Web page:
In article <firstname.lastname@example.org>, WM <email@example.com> wrote:
> On 25 Mrz., 23:12, Virgil <vir...@ligriv.com> wrote: > > > > > Lets see WM's statement of the inductive principle. > > > Let P(1) > and let P(x) ==> P(x+1) > > Then P(n) at least for every natural number. > > Proof: For P(2) follows from P(1), P(3) follows from P(2), and so on. > > More is not required.
If proof is not required, or even possible, in any system in which induction, or some equivalent, is not assumed.
So WM gets a failing grade!
One acceptable form of induction is:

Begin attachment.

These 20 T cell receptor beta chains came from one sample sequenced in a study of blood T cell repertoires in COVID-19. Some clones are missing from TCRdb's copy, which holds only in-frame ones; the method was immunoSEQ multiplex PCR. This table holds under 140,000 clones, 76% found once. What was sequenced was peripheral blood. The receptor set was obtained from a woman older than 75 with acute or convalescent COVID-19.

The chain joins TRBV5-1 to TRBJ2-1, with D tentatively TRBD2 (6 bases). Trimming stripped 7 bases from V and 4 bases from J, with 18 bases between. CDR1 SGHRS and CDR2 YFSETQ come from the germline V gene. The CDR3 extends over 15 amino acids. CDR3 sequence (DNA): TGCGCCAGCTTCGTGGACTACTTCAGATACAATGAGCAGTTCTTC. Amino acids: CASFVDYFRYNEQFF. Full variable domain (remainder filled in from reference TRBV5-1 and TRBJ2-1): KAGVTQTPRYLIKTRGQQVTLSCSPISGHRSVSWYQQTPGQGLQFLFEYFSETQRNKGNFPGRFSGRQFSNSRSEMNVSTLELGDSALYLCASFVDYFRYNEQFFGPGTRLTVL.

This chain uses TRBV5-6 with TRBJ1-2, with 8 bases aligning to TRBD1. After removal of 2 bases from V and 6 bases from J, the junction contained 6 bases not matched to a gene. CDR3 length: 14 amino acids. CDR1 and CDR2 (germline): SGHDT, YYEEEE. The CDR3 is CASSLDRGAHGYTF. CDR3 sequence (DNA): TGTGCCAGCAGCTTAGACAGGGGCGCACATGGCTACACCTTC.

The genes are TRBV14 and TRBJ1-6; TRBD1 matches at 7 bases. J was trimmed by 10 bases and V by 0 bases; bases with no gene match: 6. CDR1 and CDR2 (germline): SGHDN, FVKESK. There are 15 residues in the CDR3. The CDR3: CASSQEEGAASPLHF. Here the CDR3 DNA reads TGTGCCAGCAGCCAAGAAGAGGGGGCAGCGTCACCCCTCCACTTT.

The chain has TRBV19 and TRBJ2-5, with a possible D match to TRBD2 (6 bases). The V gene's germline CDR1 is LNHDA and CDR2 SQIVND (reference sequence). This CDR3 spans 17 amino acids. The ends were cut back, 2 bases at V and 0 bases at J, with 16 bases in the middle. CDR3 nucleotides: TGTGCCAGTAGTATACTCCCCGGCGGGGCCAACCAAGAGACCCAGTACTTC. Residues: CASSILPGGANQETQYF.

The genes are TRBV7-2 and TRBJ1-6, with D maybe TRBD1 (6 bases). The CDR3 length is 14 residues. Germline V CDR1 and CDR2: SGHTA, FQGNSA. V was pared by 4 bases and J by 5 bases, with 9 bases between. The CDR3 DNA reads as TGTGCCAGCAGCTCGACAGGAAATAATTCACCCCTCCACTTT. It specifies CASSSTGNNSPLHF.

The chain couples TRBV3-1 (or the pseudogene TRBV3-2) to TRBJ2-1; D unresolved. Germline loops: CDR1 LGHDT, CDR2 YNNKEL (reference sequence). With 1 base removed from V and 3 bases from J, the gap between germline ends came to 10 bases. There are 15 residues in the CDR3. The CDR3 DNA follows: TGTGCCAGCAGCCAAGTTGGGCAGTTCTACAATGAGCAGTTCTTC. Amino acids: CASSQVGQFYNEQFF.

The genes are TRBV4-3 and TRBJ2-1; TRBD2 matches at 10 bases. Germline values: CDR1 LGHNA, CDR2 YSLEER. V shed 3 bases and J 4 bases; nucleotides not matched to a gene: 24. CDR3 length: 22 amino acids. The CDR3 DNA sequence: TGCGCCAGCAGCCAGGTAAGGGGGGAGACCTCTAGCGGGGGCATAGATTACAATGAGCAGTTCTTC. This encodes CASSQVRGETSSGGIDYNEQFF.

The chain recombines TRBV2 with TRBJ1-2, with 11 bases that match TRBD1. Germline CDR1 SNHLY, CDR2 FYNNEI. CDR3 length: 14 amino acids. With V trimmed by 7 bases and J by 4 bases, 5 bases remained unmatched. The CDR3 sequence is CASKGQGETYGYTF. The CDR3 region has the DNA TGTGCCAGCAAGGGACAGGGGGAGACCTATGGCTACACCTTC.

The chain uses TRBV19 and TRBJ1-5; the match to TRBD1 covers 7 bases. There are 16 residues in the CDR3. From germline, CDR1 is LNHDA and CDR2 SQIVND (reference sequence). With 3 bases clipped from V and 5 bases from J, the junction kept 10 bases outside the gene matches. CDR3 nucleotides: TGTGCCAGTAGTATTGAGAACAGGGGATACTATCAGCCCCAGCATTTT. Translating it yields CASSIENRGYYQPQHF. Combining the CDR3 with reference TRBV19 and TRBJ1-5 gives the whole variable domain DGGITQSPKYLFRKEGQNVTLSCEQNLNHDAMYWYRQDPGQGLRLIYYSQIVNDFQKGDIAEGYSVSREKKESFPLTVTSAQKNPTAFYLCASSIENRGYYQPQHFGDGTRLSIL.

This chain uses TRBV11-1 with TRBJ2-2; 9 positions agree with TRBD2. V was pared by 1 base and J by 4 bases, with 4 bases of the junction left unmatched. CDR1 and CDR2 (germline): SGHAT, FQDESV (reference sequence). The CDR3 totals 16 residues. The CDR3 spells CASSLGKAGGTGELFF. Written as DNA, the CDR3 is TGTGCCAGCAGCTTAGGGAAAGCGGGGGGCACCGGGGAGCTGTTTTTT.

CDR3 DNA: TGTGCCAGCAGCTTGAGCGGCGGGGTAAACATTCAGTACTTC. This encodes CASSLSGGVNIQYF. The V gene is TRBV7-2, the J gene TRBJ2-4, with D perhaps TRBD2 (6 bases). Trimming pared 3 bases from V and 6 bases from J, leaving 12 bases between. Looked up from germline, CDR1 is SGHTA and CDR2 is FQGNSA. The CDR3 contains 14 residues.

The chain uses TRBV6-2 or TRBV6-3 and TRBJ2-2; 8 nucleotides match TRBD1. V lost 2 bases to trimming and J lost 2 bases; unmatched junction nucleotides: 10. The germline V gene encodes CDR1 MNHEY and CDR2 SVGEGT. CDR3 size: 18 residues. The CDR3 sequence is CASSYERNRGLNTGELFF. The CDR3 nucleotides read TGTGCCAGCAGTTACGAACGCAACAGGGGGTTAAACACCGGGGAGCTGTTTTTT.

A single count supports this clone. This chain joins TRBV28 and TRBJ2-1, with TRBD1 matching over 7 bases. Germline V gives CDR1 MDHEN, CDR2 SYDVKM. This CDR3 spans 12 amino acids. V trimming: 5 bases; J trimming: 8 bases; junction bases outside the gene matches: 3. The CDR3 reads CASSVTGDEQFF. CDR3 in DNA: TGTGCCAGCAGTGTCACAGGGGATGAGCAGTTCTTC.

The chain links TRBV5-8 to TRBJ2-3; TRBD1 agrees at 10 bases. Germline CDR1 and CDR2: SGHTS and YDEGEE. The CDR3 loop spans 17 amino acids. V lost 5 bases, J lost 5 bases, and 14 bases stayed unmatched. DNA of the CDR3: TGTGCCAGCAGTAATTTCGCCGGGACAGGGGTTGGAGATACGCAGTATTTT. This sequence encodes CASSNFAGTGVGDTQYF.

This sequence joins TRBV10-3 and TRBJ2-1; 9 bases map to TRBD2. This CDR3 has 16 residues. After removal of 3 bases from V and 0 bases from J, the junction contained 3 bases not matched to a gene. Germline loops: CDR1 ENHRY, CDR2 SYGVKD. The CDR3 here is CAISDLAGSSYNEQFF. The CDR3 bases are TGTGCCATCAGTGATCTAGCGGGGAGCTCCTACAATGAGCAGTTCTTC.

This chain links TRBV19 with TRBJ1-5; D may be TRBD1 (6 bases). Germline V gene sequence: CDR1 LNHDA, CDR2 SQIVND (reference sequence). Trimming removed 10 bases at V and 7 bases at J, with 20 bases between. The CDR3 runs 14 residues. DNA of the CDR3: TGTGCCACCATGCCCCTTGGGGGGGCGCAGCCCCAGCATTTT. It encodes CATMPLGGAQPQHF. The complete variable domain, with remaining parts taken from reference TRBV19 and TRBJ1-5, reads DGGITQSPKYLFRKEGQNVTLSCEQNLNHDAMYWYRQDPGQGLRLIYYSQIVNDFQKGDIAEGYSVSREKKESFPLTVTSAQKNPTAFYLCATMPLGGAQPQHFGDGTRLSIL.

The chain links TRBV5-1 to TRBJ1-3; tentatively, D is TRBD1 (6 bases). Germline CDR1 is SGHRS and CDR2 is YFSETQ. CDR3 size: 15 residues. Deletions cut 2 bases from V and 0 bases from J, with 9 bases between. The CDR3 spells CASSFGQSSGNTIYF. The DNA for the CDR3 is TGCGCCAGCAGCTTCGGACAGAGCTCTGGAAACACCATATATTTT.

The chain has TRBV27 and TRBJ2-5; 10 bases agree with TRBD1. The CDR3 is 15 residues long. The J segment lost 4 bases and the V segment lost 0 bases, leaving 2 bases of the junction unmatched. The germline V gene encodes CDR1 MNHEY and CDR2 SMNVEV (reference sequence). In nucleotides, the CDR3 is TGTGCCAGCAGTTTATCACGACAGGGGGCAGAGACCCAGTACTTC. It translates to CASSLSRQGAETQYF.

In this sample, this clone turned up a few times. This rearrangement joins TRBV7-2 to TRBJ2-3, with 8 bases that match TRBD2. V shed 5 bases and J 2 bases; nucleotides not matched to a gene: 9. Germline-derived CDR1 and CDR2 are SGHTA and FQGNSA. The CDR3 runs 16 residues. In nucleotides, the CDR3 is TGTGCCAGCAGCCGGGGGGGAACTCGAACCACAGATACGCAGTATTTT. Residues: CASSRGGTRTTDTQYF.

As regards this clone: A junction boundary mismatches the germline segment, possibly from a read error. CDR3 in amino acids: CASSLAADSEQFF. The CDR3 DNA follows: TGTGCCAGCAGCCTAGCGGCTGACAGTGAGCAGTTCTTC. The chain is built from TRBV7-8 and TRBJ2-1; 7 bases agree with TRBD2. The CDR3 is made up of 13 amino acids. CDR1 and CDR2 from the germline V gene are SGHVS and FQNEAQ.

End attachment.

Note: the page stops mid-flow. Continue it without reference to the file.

There exists a set of objects, N, and a zero object, 0, such that 1. 0 is a member of N. 2. Every member of N has a successor object in N. 3. 0 is not the successor object of any object in N. 4. If the successors of two objects in N are the same, then the two original objects are the same. 5. If a set, S, contains 0 and the successor object of every object in S, then S contains N as a subset. --